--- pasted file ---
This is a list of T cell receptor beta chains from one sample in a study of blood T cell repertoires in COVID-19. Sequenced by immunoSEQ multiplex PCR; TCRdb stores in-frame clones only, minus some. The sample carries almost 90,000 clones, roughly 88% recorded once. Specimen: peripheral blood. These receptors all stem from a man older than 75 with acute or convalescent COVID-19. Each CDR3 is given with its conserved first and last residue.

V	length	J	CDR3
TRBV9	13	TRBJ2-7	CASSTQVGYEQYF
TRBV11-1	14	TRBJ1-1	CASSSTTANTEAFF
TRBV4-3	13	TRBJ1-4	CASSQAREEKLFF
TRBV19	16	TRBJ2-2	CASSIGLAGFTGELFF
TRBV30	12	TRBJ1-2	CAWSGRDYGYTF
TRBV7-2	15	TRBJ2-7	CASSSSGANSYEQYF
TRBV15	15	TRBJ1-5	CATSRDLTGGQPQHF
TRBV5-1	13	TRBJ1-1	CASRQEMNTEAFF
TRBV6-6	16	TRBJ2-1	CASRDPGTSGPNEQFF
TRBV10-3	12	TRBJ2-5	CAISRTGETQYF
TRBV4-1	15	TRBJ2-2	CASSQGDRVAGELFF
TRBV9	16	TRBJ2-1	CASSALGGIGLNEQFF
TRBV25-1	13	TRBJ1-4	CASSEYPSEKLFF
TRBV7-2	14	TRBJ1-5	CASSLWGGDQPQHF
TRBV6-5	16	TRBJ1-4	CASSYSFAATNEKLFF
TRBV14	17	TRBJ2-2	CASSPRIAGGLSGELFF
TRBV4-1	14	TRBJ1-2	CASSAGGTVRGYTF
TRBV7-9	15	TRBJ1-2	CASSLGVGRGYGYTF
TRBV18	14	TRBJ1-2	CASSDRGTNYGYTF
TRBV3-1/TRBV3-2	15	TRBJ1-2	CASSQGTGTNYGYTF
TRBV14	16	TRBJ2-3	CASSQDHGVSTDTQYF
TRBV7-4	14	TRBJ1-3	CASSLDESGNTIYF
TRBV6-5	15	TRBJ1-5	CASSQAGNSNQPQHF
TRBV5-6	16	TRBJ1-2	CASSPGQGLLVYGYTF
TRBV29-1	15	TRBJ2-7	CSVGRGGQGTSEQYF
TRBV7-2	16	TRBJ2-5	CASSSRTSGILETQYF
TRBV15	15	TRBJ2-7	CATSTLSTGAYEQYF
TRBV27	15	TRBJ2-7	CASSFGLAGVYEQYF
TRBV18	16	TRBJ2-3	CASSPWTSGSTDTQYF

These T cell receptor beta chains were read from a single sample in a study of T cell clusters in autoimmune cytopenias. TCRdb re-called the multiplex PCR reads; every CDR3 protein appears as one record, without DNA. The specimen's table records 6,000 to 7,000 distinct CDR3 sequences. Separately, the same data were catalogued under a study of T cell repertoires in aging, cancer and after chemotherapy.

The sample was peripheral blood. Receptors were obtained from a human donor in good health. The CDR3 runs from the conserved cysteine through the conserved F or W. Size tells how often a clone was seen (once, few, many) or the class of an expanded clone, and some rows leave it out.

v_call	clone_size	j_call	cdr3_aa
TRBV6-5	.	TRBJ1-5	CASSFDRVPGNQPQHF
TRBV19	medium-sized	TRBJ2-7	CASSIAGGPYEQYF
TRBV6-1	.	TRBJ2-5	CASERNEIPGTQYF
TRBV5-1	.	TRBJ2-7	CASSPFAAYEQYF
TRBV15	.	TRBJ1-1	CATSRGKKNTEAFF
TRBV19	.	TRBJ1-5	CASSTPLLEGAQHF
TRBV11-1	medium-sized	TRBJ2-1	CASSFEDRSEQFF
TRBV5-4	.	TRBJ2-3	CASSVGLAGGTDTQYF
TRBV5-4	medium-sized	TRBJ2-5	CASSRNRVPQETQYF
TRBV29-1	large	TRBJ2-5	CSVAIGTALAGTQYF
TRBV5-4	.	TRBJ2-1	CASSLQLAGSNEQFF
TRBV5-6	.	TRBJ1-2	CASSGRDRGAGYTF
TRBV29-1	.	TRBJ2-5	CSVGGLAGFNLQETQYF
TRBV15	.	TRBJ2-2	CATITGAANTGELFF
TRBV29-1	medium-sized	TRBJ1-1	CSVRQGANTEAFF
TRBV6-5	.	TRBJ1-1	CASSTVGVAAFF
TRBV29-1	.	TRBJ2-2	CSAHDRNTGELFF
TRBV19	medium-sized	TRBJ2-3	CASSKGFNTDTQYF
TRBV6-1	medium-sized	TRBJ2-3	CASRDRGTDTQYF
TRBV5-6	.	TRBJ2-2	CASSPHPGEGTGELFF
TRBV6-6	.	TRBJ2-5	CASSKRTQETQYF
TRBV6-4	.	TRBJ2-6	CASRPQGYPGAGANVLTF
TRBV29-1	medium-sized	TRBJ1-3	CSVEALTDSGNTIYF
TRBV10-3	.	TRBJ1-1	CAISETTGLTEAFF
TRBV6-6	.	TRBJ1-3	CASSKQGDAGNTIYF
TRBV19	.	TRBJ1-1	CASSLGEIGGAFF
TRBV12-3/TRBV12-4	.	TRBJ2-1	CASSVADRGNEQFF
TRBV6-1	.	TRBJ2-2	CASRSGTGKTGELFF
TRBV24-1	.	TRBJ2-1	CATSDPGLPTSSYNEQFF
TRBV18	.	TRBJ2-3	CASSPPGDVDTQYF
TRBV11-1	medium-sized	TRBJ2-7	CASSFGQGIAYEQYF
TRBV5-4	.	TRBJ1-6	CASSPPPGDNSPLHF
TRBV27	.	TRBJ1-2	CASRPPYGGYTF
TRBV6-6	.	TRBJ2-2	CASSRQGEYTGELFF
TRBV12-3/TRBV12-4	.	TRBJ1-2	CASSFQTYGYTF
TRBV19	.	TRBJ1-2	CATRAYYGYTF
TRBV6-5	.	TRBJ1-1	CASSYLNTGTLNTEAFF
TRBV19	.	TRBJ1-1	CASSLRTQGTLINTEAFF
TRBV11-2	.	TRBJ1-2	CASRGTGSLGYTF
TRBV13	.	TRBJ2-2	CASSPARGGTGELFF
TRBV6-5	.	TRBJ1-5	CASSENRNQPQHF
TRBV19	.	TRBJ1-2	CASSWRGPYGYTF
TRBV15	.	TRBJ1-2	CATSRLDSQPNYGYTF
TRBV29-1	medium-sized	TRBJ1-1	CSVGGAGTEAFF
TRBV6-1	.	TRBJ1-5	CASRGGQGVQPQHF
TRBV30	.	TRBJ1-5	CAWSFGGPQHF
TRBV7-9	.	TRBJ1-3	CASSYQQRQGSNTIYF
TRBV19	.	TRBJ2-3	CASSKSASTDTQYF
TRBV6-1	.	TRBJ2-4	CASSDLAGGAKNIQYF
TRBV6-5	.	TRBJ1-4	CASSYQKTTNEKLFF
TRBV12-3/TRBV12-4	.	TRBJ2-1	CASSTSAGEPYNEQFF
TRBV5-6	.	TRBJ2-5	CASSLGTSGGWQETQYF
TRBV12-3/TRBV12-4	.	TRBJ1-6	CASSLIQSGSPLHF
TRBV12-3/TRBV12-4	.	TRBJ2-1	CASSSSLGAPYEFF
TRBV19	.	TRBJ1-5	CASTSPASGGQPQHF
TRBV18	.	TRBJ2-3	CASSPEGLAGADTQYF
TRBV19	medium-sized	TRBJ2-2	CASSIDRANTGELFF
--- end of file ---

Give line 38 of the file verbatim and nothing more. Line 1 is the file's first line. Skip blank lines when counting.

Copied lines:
TRBV5-1	.	TRBJ2-7	CASSPFAAYEQYF